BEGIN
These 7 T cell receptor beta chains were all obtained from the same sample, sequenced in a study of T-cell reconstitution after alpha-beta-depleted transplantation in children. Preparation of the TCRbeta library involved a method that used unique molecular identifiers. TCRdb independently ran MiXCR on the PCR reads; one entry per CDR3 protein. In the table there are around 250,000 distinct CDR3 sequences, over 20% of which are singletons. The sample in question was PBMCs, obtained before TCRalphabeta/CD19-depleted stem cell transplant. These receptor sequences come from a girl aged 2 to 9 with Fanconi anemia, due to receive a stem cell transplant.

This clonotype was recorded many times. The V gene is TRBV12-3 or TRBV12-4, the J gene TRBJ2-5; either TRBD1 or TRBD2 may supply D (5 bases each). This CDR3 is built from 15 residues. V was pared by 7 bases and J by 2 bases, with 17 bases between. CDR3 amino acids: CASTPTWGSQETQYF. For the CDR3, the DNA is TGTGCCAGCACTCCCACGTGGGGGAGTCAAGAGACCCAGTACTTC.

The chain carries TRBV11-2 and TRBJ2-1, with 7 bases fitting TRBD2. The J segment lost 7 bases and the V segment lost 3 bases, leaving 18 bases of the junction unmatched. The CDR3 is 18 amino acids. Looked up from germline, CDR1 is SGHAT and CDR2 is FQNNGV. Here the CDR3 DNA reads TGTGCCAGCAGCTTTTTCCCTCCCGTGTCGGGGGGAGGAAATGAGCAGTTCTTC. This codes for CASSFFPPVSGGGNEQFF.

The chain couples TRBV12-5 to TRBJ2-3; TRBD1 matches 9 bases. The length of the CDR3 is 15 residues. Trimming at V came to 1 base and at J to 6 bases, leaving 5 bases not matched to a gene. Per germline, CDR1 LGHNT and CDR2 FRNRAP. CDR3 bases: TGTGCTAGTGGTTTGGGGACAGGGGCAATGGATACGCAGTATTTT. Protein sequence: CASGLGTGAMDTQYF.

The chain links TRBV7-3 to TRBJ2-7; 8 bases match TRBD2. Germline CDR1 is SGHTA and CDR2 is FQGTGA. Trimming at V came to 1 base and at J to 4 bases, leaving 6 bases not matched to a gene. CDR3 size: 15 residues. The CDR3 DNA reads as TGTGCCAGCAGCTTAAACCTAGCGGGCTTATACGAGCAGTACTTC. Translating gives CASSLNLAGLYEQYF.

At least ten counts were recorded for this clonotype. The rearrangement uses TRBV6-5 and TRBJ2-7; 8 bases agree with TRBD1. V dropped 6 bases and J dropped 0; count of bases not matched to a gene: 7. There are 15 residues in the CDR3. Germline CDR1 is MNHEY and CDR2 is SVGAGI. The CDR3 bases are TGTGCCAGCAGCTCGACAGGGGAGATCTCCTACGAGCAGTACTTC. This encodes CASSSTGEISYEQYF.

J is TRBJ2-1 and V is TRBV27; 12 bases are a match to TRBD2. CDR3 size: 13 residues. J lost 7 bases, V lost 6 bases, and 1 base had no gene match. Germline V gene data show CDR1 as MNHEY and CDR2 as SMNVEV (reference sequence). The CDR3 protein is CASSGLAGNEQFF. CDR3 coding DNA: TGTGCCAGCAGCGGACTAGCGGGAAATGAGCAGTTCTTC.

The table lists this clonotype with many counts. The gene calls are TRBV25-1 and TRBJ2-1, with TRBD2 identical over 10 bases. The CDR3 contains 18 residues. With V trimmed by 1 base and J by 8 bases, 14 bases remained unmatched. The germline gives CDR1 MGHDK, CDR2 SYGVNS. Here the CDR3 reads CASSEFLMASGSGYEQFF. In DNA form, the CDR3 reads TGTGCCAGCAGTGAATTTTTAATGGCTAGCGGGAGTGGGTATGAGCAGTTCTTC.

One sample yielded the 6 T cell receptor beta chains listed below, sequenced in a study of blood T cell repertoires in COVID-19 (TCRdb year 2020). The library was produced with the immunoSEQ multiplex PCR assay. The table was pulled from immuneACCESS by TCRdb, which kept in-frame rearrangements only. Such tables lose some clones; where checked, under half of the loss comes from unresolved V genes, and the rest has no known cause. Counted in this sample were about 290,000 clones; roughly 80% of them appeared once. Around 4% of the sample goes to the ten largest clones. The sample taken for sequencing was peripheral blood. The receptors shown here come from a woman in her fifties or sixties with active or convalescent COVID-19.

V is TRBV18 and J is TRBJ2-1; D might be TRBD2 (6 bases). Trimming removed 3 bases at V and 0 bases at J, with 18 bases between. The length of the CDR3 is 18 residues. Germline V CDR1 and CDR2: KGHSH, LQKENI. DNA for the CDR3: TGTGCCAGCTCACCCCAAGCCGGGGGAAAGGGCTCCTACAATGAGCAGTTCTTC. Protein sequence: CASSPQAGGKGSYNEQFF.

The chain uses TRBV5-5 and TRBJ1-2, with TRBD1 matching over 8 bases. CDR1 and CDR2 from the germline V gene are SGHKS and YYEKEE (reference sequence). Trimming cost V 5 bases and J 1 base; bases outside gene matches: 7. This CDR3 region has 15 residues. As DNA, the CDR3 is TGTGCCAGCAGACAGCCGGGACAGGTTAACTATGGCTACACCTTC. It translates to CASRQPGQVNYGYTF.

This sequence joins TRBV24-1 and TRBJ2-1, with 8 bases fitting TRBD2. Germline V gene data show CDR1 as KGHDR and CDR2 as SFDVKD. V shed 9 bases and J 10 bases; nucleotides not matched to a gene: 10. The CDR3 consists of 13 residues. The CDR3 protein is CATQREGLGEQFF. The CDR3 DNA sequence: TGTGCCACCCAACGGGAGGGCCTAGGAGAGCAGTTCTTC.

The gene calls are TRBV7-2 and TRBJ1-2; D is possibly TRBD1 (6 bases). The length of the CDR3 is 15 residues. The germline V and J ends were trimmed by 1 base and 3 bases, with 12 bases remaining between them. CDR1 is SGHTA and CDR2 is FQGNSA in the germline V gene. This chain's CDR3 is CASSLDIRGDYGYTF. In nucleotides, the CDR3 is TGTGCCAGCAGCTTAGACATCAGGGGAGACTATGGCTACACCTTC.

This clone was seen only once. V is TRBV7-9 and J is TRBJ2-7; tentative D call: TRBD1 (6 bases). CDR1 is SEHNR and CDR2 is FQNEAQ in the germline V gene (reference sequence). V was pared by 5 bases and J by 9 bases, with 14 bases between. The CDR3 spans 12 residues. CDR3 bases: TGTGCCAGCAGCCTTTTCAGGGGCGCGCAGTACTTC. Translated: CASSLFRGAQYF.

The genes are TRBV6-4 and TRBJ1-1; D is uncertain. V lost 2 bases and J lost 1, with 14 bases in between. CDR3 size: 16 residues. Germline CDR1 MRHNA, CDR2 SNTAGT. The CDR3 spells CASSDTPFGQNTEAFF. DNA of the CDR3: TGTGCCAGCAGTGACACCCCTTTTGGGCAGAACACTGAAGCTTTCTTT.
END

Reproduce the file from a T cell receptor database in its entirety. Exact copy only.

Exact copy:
These 7 T cell receptor beta chains were all obtained from the same sample, sequenced in a study of T-cell reconstitution after alpha-beta-depleted transplantation in children. Preparation of the TCRbeta library involved a method that used unique molecular identifiers. TCRdb independently ran MiXCR on the PCR reads; one entry per CDR3 protein. In the table there are around 250,000 distinct CDR3 sequences, over 20% of which are singletons. The sample in question was PBMCs, obtained before TCRalphabeta/CD19-depleted stem cell transplant. These receptor sequences come from a girl aged 2 to 9 with Fanconi anemia, due to receive a stem cell transplant.

This clonotype was recorded many times. The V gene is TRBV12-3 or TRBV12-4, the J gene TRBJ2-5; either TRBD1 or TRBD2 may supply D (5 bases each). This CDR3 is built from 15 residues. V was pared by 7 bases and J by 2 bases, with 17 bases between. CDR3 amino acids: CASTPTWGSQETQYF. For the CDR3, the DNA is TGTGCCAGCACTCCCACGTGGGGGAGTCAAGAGACCCAGTACTTC.

The chain carries TRBV11-2 and TRBJ2-1, with 7 bases fitting TRBD2. The J segment lost 7 bases and the V segment lost 3 bases, leaving 18 bases of the junction unmatched. The CDR3 is 18 amino acids. Looked up from germline, CDR1 is SGHAT and CDR2 is FQNNGV. Here the CDR3 DNA reads TGTGCCAGCAGCTTTTTCCCTCCCGTGTCGGGGGGAGGAAATGAGCAGTTCTTC. This codes for CASSFFPPVSGGGNEQFF.

The chain couples TRBV12-5 to TRBJ2-3; TRBD1 matches 9 bases. The length of the CDR3 is 15 residues. Trimming at V came to 1 base and at J to 6 bases, leaving 5 bases not matched to a gene. Per germline, CDR1 LGHNT and CDR2 FRNRAP. CDR3 bases: TGTGCTAGTGGTTTGGGGACAGGGGCAATGGATACGCAGTATTTT. Protein sequence: CASGLGTGAMDTQYF.

The chain links TRBV7-3 to TRBJ2-7; 8 bases match TRBD2. Germline CDR1 is SGHTA and CDR2 is FQGTGA. Trimming at V came to 1 base and at J to 4 bases, leaving 6 bases not matched to a gene. CDR3 size: 15 residues. The CDR3 DNA reads as TGTGCCAGCAGCTTAAACCTAGCGGGCTTATACGAGCAGTACTTC. Translating gives CASSLNLAGLYEQYF.

At least ten counts were recorded for this clonotype. The rearrangement uses TRBV6-5 and TRBJ2-7; 8 bases agree with TRBD1. V dropped 6 bases and J dropped 0; count of bases not matched to a gene: 7. There are 15 residues in the CDR3. Germline CDR1 is MNHEY and CDR2 is SVGAGI. The CDR3 bases are TGTGCCAGCAGCTCGACAGGGGAGATCTCCTACGAGCAGTACTTC. This encodes CASSSTGEISYEQYF.

J is TRBJ2-1 and V is TRBV27; 12 bases are a match to TRBD2. CDR3 size: 13 residues. J lost 7 bases, V lost 6 bases, and 1 base had no gene match. Germline V gene data show CDR1 as MNHEY and CDR2 as SMNVEV (reference sequence). The CDR3 protein is CASSGLAGNEQFF. CDR3 coding DNA: TGTGCCAGCAGCGGACTAGCGGGAAATGAGCAGTTCTTC.

The table lists this clonotype with many counts. The gene calls are TRBV25-1 and TRBJ2-1, with TRBD2 identical over 10 bases. The CDR3 contains 18 residues. With V trimmed by 1 base and J by 8 bases, 14 bases remained unmatched. The germline gives CDR1 MGHDK, CDR2 SYGVNS. Here the CDR3 reads CASSEFLMASGSGYEQFF. In DNA form, the CDR3 reads TGTGCCAGCAGTGAATTTTTAATGGCTAGCGGGAGTGGGTATGAGCAGTTCTTC.

One sample yielded the 6 T cell receptor beta chains listed below, sequenced in a study of blood T cell repertoires in COVID-19 (TCRdb year 2020). The library was produced with the immunoSEQ multiplex PCR assay. The table was pulled from immuneACCESS by TCRdb, which kept in-frame rearrangements only. Such tables lose some clones; where checked, under half of the loss comes from unresolved V genes, and the rest has no known cause. Counted in this sample were about 290,000 clones; roughly 80% of them appeared once. Around 4% of the sample goes to the ten largest clones. The sample taken for sequencing was peripheral blood. The receptors shown here come from a woman in her fifties or sixties with active or convalescent COVID-19.

V is TRBV18 and J is TRBJ2-1; D might be TRBD2 (6 bases). Trimming removed 3 bases at V and 0 bases at J, with 18 bases between. The length of the CDR3 is 18 residues. Germline V CDR1 and CDR2: KGHSH, LQKENI. DNA for the CDR3: TGTGCCAGCTCACCCCAAGCCGGGGGAAAGGGCTCCTACAATGAGCAGTTCTTC. Protein sequence: CASSPQAGGKGSYNEQFF.

The chain uses TRBV5-5 and TRBJ1-2, with TRBD1 matching over 8 bases. CDR1 and CDR2 from the germline V gene are SGHKS and YYEKEE (reference sequence). Trimming cost V 5 bases and J 1 base; bases outside gene matches: 7. This CDR3 region has 15 residues. As DNA, the CDR3 is TGTGCCAGCAGACAGCCGGGACAGGTTAACTATGGCTACACCTTC. It translates to CASRQPGQVNYGYTF.

This sequence joins TRBV24-1 and TRBJ2-1, with 8 bases fitting TRBD2. Germline V gene data show CDR1 as KGHDR and CDR2 as SFDVKD. V shed 9 bases and J 10 bases; nucleotides not matched to a gene: 10. The CDR3 consists of 13 residues. The CDR3 protein is CATQREGLGEQFF. The CDR3 DNA sequence: TGTGCCACCCAACGGGAGGGCCTAGGAGAGCAGTTCTTC.

The gene calls are TRBV7-2 and TRBJ1-2; D is possibly TRBD1 (6 bases). The length of the CDR3 is 15 residues. The germline V and J ends were trimmed by 1 base and 3 bases, with 12 bases remaining between them. CDR1 is SGHTA and CDR2 is FQGNSA in the germline V gene. This chain's CDR3 is CASSLDIRGDYGYTF. In nucleotides, the CDR3 is TGTGCCAGCAGCTTAGACATCAGGGGAGACTATGGCTACACCTTC.

This clone was seen only once. V is TRBV7-9 and J is TRBJ2-7; tentative D call: TRBD1 (6 bases). CDR1 is SEHNR and CDR2 is FQNEAQ in the germline V gene (reference sequence). V was pared by 5 bases and J by 9 bases, with 14 bases between. The CDR3 spans 12 residues. CDR3 bases: TGTGCCAGCAGCCTTTTCAGGGGCGCGCAGTACTTC. Translated: CASSLFRGAQYF.

The genes are TRBV6-4 and TRBJ1-1; D is uncertain. V lost 2 bases and J lost 1, with 14 bases in between. CDR3 size: 16 residues. Germline CDR1 MRHNA, CDR2 SNTAGT. The CDR3 spells CASSDTPFGQNTEAFF. DNA of the CDR3: TGTGCCAGCAGTGACACCCCTTTTGGGCAGAACACTGAAGCTTTCTTT.